The way you have been investing in your retirement account for the last 30 years worked perfectly. Now you have all this cash and the rest of your life ahead of you, but who do you choose to help manage those funds for the next 30 years? A good retirement investment manager will help you watch your funds and investments after you retire.
While your investments were geared for making you money over the long haul, you now need to switch that strategy to help make money in the short term. While past returns are no indication of future performance, many people try to base their decisions on what kinds of returns were done in the past. For instance, if you had an investor who just went with his gut instinct and you made 30% on your investment and you had another investor who knew and understood the markets, guaranteed and produced a 15% return on your investment, which one would you choose?
While that large 30% return looks enticing, the investment manager who went with his gut could have also produced no return, or even worse, lost your money. The 15% return looks less than exciting, but the investment manager knew exactly what he or she was talking about. If they could promise you 40%, you have a good reason to believe that they can get that return the next time. This is why it is more important to base your decision on investment managers who really understand what they are trying to accomplish instead of winging it using past performances.
Here are three qualities many of the Ivy League Endowment investors look for in their investment managers. And if the big boys look for these qualities, it doesn’t hurt for individuals to do the same when it comes to picking out a retirement investment manager:
These returns must be exceptional. Risk-adjusted returns basically compare the amount of risk used in order to generate the return, which help investors to compare investments as apples to apples. It is basically like the difference in total score and degree of difficulty in a gymnast’s or ice skater’s routine.
Taking a look at not only how a company is doing financially, but what a company is all about, is a big factor in making investment decisions. Investment rationale is the ability to look past the “hype” and figure out if a company will be around and doing strong for a good number of years.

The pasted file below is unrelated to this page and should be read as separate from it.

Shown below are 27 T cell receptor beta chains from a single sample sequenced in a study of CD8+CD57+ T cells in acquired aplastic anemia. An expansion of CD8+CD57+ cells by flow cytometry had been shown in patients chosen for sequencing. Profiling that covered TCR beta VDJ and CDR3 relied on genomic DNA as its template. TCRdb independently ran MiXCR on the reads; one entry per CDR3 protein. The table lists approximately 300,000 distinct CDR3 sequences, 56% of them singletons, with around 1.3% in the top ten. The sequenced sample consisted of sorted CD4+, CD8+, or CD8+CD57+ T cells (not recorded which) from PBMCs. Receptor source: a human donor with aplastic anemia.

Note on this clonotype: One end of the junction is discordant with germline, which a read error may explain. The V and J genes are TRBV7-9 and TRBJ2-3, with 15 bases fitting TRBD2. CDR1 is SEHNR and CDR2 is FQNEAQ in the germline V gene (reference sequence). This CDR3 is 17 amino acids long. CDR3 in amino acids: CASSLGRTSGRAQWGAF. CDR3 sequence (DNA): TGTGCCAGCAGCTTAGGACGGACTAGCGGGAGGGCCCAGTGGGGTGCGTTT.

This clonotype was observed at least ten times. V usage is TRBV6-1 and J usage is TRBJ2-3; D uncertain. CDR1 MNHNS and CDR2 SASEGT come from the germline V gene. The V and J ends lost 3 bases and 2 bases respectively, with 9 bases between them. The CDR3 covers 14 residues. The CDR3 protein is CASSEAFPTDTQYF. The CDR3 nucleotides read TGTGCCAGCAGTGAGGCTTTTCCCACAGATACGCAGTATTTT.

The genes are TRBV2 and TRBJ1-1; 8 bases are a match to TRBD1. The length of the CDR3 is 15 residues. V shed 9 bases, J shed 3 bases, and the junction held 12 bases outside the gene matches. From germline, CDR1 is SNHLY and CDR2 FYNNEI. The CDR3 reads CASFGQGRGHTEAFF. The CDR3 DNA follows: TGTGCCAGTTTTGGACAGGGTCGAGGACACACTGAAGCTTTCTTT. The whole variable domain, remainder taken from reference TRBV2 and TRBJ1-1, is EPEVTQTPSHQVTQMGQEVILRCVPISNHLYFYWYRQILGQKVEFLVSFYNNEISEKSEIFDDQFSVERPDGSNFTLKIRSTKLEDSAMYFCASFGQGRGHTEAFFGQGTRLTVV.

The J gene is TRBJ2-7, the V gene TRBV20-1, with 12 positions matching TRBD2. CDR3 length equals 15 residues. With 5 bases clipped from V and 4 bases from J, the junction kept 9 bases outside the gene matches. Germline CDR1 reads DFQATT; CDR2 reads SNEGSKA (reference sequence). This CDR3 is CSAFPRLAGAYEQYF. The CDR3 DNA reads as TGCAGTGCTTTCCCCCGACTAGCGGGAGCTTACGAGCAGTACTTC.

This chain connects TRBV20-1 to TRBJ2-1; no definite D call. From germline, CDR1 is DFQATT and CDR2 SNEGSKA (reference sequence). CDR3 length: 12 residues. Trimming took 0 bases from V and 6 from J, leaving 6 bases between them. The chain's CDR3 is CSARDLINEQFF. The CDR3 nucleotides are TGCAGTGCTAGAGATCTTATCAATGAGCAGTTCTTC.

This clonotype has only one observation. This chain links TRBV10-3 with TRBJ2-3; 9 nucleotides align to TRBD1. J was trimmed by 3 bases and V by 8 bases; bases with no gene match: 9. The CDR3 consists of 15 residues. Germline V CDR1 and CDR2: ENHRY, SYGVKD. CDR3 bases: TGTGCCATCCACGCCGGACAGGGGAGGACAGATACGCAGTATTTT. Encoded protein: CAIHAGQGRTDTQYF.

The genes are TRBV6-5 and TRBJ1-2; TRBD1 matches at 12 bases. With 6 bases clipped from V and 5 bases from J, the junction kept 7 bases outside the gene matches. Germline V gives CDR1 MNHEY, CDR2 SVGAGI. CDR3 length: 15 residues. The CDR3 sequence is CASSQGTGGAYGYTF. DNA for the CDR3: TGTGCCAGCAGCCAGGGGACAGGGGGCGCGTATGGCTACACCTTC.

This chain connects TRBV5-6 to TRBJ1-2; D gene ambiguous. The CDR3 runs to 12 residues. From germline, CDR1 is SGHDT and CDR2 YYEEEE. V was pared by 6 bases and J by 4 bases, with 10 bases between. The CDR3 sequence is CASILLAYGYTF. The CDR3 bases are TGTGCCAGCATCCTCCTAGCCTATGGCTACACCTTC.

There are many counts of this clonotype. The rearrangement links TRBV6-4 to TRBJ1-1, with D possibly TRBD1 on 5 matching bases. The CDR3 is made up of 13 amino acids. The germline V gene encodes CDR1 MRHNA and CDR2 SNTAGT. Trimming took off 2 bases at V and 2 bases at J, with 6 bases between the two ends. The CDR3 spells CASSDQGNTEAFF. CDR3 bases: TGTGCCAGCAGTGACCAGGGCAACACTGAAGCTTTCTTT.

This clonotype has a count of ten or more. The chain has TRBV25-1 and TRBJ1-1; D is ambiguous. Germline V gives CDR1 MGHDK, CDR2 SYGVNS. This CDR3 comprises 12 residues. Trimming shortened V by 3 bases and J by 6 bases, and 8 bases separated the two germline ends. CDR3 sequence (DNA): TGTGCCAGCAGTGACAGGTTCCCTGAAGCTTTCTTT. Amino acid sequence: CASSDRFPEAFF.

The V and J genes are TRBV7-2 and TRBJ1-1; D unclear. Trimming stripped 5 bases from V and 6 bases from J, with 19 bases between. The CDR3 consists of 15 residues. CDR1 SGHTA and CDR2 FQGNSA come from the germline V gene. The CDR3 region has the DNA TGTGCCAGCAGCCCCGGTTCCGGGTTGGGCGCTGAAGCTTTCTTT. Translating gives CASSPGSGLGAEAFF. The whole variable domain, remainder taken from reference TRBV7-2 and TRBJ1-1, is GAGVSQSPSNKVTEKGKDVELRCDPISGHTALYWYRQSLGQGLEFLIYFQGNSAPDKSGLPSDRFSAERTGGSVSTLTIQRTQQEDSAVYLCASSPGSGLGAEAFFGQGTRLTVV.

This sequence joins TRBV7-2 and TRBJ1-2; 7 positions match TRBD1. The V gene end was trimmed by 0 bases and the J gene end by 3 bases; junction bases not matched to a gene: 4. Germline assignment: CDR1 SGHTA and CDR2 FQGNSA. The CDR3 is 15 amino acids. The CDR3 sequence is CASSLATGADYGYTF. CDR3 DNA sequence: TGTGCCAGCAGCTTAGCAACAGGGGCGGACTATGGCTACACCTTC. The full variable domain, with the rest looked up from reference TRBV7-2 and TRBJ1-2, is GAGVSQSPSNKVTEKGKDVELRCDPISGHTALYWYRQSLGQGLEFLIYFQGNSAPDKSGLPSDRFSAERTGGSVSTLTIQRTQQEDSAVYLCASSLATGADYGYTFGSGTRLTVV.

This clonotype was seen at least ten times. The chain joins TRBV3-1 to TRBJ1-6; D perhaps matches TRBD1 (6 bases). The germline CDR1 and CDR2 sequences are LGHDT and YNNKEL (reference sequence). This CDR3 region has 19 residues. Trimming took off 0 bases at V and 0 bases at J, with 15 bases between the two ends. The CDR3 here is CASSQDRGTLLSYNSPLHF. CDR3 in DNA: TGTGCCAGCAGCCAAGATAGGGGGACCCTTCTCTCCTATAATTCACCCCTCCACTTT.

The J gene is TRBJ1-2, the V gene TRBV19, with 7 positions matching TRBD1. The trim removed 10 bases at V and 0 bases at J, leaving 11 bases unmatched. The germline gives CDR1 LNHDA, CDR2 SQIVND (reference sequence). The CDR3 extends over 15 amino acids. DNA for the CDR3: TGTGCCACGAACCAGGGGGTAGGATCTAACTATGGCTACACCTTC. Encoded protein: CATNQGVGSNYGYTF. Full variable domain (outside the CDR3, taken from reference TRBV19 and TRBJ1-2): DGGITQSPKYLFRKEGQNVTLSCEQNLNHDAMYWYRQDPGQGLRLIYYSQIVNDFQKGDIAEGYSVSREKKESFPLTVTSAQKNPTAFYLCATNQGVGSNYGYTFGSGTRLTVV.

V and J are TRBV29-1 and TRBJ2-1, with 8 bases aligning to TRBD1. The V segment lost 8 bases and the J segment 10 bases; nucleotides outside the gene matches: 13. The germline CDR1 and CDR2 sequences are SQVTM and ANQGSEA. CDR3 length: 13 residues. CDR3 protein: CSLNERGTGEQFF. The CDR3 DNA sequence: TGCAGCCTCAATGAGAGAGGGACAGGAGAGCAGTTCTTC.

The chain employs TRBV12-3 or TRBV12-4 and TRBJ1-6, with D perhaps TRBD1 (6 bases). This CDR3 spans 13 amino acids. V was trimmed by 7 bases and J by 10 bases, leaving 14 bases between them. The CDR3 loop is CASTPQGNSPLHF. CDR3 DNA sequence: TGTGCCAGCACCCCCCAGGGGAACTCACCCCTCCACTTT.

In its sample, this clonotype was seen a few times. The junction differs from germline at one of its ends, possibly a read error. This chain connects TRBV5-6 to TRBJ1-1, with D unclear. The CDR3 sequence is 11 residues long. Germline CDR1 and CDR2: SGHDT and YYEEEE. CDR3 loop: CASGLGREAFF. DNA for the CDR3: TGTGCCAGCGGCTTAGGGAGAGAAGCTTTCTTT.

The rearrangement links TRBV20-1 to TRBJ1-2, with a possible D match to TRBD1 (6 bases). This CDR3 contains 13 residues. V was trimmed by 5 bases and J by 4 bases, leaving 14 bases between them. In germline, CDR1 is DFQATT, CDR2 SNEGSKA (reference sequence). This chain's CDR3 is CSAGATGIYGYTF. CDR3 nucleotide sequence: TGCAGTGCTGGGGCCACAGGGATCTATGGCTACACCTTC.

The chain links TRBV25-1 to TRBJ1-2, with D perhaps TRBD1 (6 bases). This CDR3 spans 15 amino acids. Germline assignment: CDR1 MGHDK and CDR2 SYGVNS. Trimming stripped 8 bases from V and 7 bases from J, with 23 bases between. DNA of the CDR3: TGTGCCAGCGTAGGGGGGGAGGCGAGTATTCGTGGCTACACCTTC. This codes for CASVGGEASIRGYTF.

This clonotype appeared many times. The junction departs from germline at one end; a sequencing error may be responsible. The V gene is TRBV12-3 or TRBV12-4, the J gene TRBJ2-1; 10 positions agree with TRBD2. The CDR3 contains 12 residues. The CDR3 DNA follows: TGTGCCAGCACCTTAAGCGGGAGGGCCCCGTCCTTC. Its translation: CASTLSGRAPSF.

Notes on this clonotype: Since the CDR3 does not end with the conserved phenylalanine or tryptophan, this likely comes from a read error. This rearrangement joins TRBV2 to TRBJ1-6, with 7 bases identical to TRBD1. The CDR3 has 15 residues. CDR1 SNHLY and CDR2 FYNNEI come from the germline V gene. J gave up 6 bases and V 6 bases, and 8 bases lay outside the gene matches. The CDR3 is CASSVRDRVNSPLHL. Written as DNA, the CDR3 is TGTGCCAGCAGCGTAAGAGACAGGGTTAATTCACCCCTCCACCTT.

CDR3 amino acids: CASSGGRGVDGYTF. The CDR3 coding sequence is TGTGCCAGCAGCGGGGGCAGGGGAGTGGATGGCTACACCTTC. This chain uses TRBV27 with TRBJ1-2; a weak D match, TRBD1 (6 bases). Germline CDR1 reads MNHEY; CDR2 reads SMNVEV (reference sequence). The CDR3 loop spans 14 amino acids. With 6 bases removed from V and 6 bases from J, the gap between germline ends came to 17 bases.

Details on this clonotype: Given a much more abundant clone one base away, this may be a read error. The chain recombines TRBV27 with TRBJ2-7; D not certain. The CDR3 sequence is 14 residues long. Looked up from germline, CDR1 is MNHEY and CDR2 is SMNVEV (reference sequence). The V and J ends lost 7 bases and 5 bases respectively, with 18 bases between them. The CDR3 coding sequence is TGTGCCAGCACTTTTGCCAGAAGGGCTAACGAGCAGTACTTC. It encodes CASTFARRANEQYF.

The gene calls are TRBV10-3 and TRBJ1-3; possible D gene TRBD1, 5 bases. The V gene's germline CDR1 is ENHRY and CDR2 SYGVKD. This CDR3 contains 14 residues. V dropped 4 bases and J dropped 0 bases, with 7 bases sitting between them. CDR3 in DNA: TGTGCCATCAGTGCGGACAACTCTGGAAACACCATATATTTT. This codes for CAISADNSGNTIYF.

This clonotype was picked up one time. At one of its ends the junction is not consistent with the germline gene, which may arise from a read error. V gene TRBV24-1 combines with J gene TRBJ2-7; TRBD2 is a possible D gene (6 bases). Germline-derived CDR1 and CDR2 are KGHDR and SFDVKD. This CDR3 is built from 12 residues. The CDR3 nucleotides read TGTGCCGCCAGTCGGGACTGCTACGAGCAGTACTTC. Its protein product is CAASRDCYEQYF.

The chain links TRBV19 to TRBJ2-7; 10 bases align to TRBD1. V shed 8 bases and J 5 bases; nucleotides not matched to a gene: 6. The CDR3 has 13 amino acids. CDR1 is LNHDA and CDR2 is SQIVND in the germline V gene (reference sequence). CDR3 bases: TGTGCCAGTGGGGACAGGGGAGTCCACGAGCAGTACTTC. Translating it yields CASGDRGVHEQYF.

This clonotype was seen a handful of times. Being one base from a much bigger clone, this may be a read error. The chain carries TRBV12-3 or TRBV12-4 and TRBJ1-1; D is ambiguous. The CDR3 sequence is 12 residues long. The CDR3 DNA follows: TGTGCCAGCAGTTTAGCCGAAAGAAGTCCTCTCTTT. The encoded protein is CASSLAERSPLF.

This is where Ivy League investors look at how well investment managers take note of what their clients want and stick to the plan as well as possible. Customer satisfaction is based largely in how well a company sticks a stated investment style and preference.
Keeping these qualities in mind will help individuals looking to find the perfect retirement investment manager. Your retirement is extremely important, so it is imperative that you find someone who knows what they are doing, are able to explain every step of the way, balance risk and return, look beyond the stats, and keep you in their best interest when making decisions. Pick several top choices for your investment manager and sit down with them. Ask them each about their past experiences, but more importantly, ask them how they came to those decisions, because the process matters more than the outcomes.
3 responses to “Choosing a Retirement Investment Manager”
It is a difficult job of choosing what investments to take when you are already retired. One wrong move and you might lose all your savings. While it is only practical to get professional help, be very careful on how to choose them. Some of these investments are tempting and without proper guidance from experienced individuals, you may fail on your investment choices. Cheers!
I’m a professional investment manager and I think most people who are interested the market and have the desire to understand their own investments are happiest simply doing it themselves. If you are in this group then spend some time getting VERY educated, pay for some good solid advice on an as needed basis. However, many people do not want to know about the gory details of balance sheets, interest rates, risk, currencies and such. I have noticed that many products and services are very oversold and over promised. Be very careful with the financial “services” market as a whole. Very little value is added by most of the products and services, I suggest private, independent management, but the challenge here is finding somebody in line with your feelings and who has integrity above reproach.
Great comments Doug about finding an investment manager.
May I suggest that it is not just finding an investment manager, but an management style that fits with the economic period. We are in a Secular Bear Market, a long period of 15-25 years where overall returns during this period are near zero historically. Given that we are now above this average return since 2000, the start of this period, what would you expect to happen over the next few years? You guessed it…negative markets.
There is a solution however and it is called trend following. It has a long-term track record of making money in up and down trending markets. I think 2013 will be a big year for this strategy. Imagine what this could do for your portfolio if you make money while others are getting taken out the woodshed and are being beaten silly! Imagine what it could do for your retirement!